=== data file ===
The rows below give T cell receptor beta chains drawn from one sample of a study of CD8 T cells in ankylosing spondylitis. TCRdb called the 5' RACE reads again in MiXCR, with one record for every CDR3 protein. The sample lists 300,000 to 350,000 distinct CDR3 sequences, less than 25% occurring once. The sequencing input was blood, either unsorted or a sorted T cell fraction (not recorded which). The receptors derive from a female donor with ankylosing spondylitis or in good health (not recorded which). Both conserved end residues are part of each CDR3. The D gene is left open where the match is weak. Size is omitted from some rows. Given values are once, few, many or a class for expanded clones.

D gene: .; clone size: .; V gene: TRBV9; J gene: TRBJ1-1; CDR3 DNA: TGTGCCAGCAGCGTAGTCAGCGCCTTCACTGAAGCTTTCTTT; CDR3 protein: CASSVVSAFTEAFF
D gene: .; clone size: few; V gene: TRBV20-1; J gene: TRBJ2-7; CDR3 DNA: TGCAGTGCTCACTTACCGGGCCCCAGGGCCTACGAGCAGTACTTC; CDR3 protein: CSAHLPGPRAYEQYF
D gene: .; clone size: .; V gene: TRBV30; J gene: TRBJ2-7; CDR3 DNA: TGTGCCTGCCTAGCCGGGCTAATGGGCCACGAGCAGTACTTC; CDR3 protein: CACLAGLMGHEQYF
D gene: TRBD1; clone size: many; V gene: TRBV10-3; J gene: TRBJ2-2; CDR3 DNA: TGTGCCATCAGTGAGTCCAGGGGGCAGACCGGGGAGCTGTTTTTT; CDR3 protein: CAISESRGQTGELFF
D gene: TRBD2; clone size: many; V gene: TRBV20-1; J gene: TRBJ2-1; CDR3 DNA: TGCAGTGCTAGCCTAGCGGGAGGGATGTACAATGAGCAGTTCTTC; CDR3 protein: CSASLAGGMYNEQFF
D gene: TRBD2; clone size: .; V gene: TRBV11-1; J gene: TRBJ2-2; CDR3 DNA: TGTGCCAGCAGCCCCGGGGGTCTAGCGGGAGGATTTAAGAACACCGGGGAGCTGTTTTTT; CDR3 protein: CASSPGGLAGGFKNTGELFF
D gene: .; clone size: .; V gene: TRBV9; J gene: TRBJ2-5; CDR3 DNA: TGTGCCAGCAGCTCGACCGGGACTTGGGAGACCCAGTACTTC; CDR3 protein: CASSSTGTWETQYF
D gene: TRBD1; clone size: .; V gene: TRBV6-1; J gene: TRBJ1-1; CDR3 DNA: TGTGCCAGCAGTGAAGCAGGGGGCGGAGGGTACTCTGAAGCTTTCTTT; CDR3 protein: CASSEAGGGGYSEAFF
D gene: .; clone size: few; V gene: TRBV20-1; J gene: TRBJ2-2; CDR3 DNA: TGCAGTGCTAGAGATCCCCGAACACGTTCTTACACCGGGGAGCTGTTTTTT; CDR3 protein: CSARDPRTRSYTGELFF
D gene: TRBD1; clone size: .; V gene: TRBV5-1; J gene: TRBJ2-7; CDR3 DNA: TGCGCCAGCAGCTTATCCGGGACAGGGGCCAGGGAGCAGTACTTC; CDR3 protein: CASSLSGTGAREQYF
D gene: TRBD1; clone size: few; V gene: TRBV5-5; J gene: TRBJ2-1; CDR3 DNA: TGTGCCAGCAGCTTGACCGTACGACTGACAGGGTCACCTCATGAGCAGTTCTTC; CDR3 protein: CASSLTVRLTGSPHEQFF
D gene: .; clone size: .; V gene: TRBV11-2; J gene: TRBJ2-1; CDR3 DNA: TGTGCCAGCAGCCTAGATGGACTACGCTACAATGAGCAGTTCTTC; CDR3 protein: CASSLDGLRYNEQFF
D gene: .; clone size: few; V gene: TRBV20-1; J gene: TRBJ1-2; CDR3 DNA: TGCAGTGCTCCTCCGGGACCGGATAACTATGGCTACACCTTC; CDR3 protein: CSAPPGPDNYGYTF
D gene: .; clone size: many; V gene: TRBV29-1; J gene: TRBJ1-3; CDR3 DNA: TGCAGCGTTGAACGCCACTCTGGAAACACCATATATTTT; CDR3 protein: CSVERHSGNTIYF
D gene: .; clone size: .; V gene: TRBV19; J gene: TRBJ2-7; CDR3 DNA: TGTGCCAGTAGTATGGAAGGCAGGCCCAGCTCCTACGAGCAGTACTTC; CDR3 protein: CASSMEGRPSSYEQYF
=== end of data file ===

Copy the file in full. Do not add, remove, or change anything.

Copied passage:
The rows below give T cell receptor beta chains drawn from one sample of a study of CD8 T cells in ankylosing spondylitis. TCRdb called the 5' RACE reads again in MiXCR, with one record for every CDR3 protein. The sample lists 300,000 to 350,000 distinct CDR3 sequences, less than 25% occurring once. The sequencing input was blood, either unsorted or a sorted T cell fraction (not recorded which). The receptors derive from a female donor with ankylosing spondylitis or in good health (not recorded which). Both conserved end residues are part of each CDR3. The D gene is left open where the match is weak. Size is omitted from some rows. Given values are once, few, many or a class for expanded clones.

D gene: .; clone size: .; V gene: TRBV9; J gene: TRBJ1-1; CDR3 DNA: TGTGCCAGCAGCGTAGTCAGCGCCTTCACTGAAGCTTTCTTT; CDR3 protein: CASSVVSAFTEAFF
D gene: .; clone size: few; V gene: TRBV20-1; J gene: TRBJ2-7; CDR3 DNA: TGCAGTGCTCACTTACCGGGCCCCAGGGCCTACGAGCAGTACTTC; CDR3 protein: CSAHLPGPRAYEQYF
D gene: .; clone size: .; V gene: TRBV30; J gene: TRBJ2-7; CDR3 DNA: TGTGCCTGCCTAGCCGGGCTAATGGGCCACGAGCAGTACTTC; CDR3 protein: CACLAGLMGHEQYF
D gene: TRBD1; clone size: many; V gene: TRBV10-3; J gene: TRBJ2-2; CDR3 DNA: TGTGCCATCAGTGAGTCCAGGGGGCAGACCGGGGAGCTGTTTTTT; CDR3 protein: CAISESRGQTGELFF
D gene: TRBD2; clone size: many; V gene: TRBV20-1; J gene: TRBJ2-1; CDR3 DNA: TGCAGTGCTAGCCTAGCGGGAGGGATGTACAATGAGCAGTTCTTC; CDR3 protein: CSASLAGGMYNEQFF
D gene: TRBD2; clone size: .; V gene: TRBV11-1; J gene: TRBJ2-2; CDR3 DNA: TGTGCCAGCAGCCCCGGGGGTCTAGCGGGAGGATTTAAGAACACCGGGGAGCTGTTTTTT; CDR3 protein: CASSPGGLAGGFKNTGELFF
D gene: .; clone size: .; V gene: TRBV9; J gene: TRBJ2-5; CDR3 DNA: TGTGCCAGCAGCTCGACCGGGACTTGGGAGACCCAGTACTTC; CDR3 protein: CASSSTGTWETQYF
D gene: TRBD1; clone size: .; V gene: TRBV6-1; J gene: TRBJ1-1; CDR3 DNA: TGTGCCAGCAGTGAAGCAGGGGGCGGAGGGTACTCTGAAGCTTTCTTT; CDR3 protein: CASSEAGGGGYSEAFF
D gene: .; clone size: few; V gene: TRBV20-1; J gene: TRBJ2-2; CDR3 DNA: TGCAGTGCTAGAGATCCCCGAACACGTTCTTACACCGGGGAGCTGTTTTTT; CDR3 protein: CSARDPRTRSYTGELFF
D gene: TRBD1; clone size: .; V gene: TRBV5-1; J gene: TRBJ2-7; CDR3 DNA: TGCGCCAGCAGCTTATCCGGGACAGGGGCCAGGGAGCAGTACTTC; CDR3 protein: CASSLSGTGAREQYF
D gene: TRBD1; clone size: few; V gene: TRBV5-5; J gene: TRBJ2-1; CDR3 DNA: TGTGCCAGCAGCTTGACCGTACGACTGACAGGGTCACCTCATGAGCAGTTCTTC; CDR3 protein: CASSLTVRLTGSPHEQFF
D gene: .; clone size: .; V gene: TRBV11-2; J gene: TRBJ2-1; CDR3 DNA: TGTGCCAGCAGCCTAGATGGACTACGCTACAATGAGCAGTTCTTC; CDR3 protein: CASSLDGLRYNEQFF
D gene: .; clone size: few; V gene: TRBV20-1; J gene: TRBJ1-2; CDR3 DNA: TGCAGTGCTCCTCCGGGACCGGATAACTATGGCTACACCTTC; CDR3 protein: CSAPPGPDNYGYTF
D gene: .; clone size: many; V gene: TRBV29-1; J gene: TRBJ1-3; CDR3 DNA: TGCAGCGTTGAACGCCACTCTGGAAACACCATATATTTT; CDR3 protein: CSVERHSGNTIYF
D gene: .; clone size: .; V gene: TRBV19; J gene: TRBJ2-7; CDR3 DNA: TGTGCCAGTAGTATGGAAGGCAGGCCCAGCTCCTACGAGCAGTACTTC; CDR3 protein: CASSMEGRPSSYEQYF